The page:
“We don’t know what other people are thinking, and so we substitute our own thoughts about ourselves for what other people think,” Cooney explains. “We’re basically projecting what we think of our own performance, and assume that’s what other people think of us.”
People tend to be harder on themselves than they are on new acquaintances. After a conversation, you can look back on everything you said wrong and mentally correct it, or remember instances when you were funnier, kinder or more eloquent. You don’t have the same mental catalog for someone you’ve just met, so you may “take them more at face value and be much more charitable,” Cooney says.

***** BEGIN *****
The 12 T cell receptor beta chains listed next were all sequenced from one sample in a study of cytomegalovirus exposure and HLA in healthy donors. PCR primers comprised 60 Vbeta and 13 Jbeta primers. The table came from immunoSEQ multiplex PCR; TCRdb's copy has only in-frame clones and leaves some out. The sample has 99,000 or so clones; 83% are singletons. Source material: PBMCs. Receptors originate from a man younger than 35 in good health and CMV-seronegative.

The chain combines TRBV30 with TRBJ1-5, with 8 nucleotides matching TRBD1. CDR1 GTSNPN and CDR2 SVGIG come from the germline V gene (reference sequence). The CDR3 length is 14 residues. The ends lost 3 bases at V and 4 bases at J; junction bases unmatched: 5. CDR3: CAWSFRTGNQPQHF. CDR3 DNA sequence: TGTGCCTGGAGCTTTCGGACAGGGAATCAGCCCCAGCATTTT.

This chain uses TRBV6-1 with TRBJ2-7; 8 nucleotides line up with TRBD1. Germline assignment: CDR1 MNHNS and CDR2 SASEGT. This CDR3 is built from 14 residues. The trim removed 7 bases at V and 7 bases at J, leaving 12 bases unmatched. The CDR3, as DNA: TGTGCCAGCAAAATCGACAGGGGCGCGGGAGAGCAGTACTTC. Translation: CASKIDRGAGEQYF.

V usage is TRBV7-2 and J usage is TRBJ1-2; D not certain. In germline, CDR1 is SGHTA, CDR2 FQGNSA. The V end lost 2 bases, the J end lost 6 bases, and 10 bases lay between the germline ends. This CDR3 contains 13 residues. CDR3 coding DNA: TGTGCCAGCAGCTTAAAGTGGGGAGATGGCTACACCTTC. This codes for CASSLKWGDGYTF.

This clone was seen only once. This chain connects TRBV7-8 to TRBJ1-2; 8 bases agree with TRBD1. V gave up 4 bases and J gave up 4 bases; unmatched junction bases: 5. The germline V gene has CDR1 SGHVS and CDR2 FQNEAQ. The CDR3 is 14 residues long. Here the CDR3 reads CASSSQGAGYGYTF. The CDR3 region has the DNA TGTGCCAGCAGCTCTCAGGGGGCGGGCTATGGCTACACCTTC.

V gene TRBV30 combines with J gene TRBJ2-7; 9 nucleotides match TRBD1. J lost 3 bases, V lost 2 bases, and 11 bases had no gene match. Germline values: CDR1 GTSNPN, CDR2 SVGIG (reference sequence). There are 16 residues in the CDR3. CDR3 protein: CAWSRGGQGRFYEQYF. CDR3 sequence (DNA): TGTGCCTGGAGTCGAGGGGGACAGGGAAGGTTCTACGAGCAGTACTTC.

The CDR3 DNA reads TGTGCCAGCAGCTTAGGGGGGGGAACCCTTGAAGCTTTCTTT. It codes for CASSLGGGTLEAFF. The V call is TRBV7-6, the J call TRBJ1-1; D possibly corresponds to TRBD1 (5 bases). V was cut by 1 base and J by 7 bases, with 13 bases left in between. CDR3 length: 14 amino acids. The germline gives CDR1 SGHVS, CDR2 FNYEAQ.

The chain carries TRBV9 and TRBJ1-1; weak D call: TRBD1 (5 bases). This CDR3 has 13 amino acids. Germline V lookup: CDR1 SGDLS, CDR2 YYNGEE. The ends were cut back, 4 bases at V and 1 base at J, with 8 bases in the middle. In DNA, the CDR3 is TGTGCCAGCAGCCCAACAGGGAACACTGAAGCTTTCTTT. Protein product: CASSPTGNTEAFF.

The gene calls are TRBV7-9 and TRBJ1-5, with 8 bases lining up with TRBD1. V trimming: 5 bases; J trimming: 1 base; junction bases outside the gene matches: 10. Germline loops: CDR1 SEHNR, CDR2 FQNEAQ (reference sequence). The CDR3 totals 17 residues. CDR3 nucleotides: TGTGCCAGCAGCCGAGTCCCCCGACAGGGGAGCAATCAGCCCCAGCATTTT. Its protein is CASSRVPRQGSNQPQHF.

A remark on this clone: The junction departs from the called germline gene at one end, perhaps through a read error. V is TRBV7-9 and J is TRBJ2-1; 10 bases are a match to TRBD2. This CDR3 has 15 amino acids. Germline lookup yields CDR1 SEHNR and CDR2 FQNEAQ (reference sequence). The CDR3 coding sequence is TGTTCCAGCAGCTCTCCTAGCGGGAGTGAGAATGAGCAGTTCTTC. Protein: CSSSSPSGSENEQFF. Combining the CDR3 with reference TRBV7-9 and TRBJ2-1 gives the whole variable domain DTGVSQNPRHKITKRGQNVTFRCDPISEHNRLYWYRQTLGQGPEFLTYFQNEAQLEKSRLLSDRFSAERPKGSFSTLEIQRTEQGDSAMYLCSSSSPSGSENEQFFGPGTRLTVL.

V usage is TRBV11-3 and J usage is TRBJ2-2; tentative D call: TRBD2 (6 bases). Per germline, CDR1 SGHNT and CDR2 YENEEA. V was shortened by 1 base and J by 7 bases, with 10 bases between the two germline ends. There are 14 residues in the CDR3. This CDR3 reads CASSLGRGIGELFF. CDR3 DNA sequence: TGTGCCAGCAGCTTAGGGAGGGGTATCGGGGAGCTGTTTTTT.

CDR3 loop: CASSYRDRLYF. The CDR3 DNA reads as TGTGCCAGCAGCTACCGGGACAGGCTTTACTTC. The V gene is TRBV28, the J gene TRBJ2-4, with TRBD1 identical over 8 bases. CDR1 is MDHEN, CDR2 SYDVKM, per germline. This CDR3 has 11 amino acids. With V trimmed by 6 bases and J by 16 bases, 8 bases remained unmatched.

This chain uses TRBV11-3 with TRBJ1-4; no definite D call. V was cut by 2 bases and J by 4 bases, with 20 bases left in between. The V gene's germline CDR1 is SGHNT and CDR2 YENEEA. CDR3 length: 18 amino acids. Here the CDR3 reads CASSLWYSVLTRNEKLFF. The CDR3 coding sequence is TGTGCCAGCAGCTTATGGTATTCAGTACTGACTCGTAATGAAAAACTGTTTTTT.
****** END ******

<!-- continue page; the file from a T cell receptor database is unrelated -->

That’s a potential problem, since underselling yourself socially may promote sadness and anxiety, or cause you to miss out on valuable personal interactions, Cooney says.